Have you ever gotten your cell phone bill and been blindsided by massive overage charges? There’s a change coming in the industry that will make “bill shock” a thing of the past.
Years ago, the Europeans instituted rules that required their wireless carriers to let customers know when they were about to go over their minutes — be it with roaming, texting, e-mail, data or whatever.
The U.S. cell industry fought all attempts to require that kind of disclosure over here. But now they’ve finally agreed to do the same, though it will be phased in over the next year. When it is put in place, the alerts can come by text, e-mail or call, whatever method you specify.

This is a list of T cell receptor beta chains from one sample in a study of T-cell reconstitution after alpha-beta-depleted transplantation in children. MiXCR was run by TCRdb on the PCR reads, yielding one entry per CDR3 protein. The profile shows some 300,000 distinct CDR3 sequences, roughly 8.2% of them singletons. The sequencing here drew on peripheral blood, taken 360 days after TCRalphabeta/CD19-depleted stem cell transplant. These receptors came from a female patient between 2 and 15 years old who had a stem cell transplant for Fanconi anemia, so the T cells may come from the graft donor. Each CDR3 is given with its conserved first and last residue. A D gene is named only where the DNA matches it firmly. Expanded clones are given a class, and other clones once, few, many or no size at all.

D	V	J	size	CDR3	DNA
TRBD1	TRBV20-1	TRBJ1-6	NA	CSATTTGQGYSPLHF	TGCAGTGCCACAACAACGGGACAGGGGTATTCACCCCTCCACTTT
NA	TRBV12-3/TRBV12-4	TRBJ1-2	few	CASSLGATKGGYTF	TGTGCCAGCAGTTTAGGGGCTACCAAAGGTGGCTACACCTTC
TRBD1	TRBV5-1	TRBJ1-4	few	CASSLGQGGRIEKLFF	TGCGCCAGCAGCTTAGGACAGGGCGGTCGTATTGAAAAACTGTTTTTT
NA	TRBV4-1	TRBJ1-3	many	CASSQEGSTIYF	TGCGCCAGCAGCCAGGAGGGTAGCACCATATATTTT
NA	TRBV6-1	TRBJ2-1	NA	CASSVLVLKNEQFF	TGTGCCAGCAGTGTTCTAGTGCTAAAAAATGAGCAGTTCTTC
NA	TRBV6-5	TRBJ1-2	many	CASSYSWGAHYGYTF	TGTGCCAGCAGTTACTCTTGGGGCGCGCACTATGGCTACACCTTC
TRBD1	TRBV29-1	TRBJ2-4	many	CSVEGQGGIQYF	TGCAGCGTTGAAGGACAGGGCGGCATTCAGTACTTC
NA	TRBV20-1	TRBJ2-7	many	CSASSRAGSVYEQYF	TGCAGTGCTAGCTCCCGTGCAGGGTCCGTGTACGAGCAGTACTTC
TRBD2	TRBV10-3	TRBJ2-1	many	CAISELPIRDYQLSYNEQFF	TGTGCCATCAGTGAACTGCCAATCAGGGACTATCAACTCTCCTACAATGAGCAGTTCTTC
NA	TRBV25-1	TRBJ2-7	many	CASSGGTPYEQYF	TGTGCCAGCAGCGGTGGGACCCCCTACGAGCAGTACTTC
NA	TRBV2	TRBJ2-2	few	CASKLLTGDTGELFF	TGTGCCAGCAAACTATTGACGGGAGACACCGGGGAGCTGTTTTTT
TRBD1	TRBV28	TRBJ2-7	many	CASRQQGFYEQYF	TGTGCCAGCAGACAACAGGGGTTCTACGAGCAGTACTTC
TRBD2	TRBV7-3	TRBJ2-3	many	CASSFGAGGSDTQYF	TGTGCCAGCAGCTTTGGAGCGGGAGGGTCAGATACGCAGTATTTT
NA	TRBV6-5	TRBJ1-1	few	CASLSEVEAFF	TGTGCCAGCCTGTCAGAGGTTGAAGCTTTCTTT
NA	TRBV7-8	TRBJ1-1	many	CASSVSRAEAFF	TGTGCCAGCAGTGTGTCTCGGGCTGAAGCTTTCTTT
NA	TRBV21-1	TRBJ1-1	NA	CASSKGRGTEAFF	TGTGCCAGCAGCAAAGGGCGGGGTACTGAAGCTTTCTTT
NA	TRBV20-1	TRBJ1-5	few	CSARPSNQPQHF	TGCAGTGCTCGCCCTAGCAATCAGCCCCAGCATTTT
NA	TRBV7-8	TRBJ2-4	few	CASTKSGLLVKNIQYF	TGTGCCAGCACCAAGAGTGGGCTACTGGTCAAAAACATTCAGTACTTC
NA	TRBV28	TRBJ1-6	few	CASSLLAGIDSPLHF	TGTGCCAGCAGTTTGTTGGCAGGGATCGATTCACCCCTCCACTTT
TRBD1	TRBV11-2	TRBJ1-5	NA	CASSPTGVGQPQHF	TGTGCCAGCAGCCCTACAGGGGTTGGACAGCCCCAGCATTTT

The best solution to this problem, though, is to go to an unlimited company so you don’t have to worry about overages in the first place. But I know so many want to be with AT&T and Verizon. At least now you will have fair warning about overages if you stick with those guys.
One word of caution: A great number of AT&T and Verizon customers have family plans. Make sure as these new overage alert features become available that your teen and anyone else on your plan knows to inform you if an overage alert message comes in.
Finally, when it comes to using cell phones overseas, I want you to take one additional precaution: Disable international roaming and data roaming before you go traveling. That way you won’t have to worry about thousands of dollars in international data charges while you’re abroad.
If you are going to travel overseas, don’t use your existing calling plan. Buy a country-specific SIM card and use it in an unlocked world phone (available used on eBay) instead of your U.S.-based calling plan.